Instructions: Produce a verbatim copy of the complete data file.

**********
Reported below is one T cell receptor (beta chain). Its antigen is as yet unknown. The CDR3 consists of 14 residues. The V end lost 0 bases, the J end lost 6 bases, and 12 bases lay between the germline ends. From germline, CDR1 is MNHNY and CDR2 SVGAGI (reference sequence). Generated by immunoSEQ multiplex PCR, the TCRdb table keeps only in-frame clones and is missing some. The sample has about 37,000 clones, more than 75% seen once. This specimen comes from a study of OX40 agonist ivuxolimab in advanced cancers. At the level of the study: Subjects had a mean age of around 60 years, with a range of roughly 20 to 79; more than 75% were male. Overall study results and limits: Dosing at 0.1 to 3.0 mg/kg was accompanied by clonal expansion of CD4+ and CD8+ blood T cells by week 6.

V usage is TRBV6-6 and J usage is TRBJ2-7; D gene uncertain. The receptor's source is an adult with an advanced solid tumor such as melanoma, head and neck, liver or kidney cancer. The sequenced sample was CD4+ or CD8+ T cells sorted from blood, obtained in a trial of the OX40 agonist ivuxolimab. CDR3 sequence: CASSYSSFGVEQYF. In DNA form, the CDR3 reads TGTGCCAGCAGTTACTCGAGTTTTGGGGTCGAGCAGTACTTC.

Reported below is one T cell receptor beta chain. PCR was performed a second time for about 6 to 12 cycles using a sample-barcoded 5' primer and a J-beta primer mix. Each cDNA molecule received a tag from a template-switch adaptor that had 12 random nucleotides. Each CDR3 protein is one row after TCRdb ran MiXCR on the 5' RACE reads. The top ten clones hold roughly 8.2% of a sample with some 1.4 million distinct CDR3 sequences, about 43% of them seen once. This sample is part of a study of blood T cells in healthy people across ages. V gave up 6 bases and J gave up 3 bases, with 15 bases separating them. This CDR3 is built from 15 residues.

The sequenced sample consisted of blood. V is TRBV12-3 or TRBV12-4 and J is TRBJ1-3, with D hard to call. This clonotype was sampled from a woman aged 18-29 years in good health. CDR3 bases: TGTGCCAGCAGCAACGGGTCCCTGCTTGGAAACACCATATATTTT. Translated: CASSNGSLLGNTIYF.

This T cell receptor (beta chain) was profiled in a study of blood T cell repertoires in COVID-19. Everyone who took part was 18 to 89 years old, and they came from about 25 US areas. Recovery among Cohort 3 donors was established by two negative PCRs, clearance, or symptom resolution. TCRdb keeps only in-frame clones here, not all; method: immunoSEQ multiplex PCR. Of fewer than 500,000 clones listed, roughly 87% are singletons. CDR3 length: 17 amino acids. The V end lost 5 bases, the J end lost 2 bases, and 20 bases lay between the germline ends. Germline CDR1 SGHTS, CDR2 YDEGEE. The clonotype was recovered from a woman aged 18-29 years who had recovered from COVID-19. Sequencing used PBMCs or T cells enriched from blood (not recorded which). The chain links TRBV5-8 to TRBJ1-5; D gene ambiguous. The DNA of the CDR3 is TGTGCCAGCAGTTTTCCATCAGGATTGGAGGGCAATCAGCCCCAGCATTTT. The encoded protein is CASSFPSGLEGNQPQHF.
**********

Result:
Reported below is one T cell receptor (beta chain). Its antigen is as yet unknown. The CDR3 consists of 14 residues. The V end lost 0 bases, the J end lost 6 bases, and 12 bases lay between the germline ends. From germline, CDR1 is MNHNY and CDR2 SVGAGI (reference sequence). Generated by immunoSEQ multiplex PCR, the TCRdb table keeps only in-frame clones and is missing some. The sample has about 37,000 clones, more than 75% seen once. This specimen comes from a study of OX40 agonist ivuxolimab in advanced cancers. At the level of the study: Subjects had a mean age of around 60 years, with a range of roughly 20 to 79; more than 75% were male. Overall study results and limits: Dosing at 0.1 to 3.0 mg/kg was accompanied by clonal expansion of CD4+ and CD8+ blood T cells by week 6.

V usage is TRBV6-6 and J usage is TRBJ2-7; D gene uncertain. The receptor's source is an adult with an advanced solid tumor such as melanoma, head and neck, liver or kidney cancer. The sequenced sample was CD4+ or CD8+ T cells sorted from blood, obtained in a trial of the OX40 agonist ivuxolimab. CDR3 sequence: CASSYSSFGVEQYF. In DNA form, the CDR3 reads TGTGCCAGCAGTTACTCGAGTTTTGGGGTCGAGCAGTACTTC.

Reported below is one T cell receptor beta chain. PCR was performed a second time for about 6 to 12 cycles using a sample-barcoded 5' primer and a J-beta primer mix. Each cDNA molecule received a tag from a template-switch adaptor that had 12 random nucleotides. Each CDR3 protein is one row after TCRdb ran MiXCR on the 5' RACE reads. The top ten clones hold roughly 8.2% of a sample with some 1.4 million distinct CDR3 sequences, about 43% of them seen once. This sample is part of a study of blood T cells in healthy people across ages. V gave up 6 bases and J gave up 3 bases, with 15 bases separating them. This CDR3 is built from 15 residues.

The sequenced sample consisted of blood. V is TRBV12-3 or TRBV12-4 and J is TRBJ1-3, with D hard to call. This clonotype was sampled from a woman aged 18-29 years in good health. CDR3 bases: TGTGCCAGCAGCAACGGGTCCCTGCTTGGAAACACCATATATTTT. Translated: CASSNGSLLGNTIYF.

This T cell receptor (beta chain) was profiled in a study of blood T cell repertoires in COVID-19. Everyone who took part was 18 to 89 years old, and they came from about 25 US areas. Recovery among Cohort 3 donors was established by two negative PCRs, clearance, or symptom resolution. TCRdb keeps only in-frame clones here, not all; method: immunoSEQ multiplex PCR. Of fewer than 500,000 clones listed, roughly 87% are singletons. CDR3 length: 17 amino acids. The V end lost 5 bases, the J end lost 2 bases, and 20 bases lay between the germline ends. Germline CDR1 SGHTS, CDR2 YDEGEE. The clonotype was recovered from a woman aged 18-29 years who had recovered from COVID-19. Sequencing used PBMCs or T cells enriched from blood (not recorded which). The chain links TRBV5-8 to TRBJ1-5; D gene ambiguous. The DNA of the CDR3 is TGTGCCAGCAGTTTTCCATCAGGATTGGAGGGCAATCAGCCCCAGCATTTT. The encoded protein is CASSFPSGLEGNQPQHF.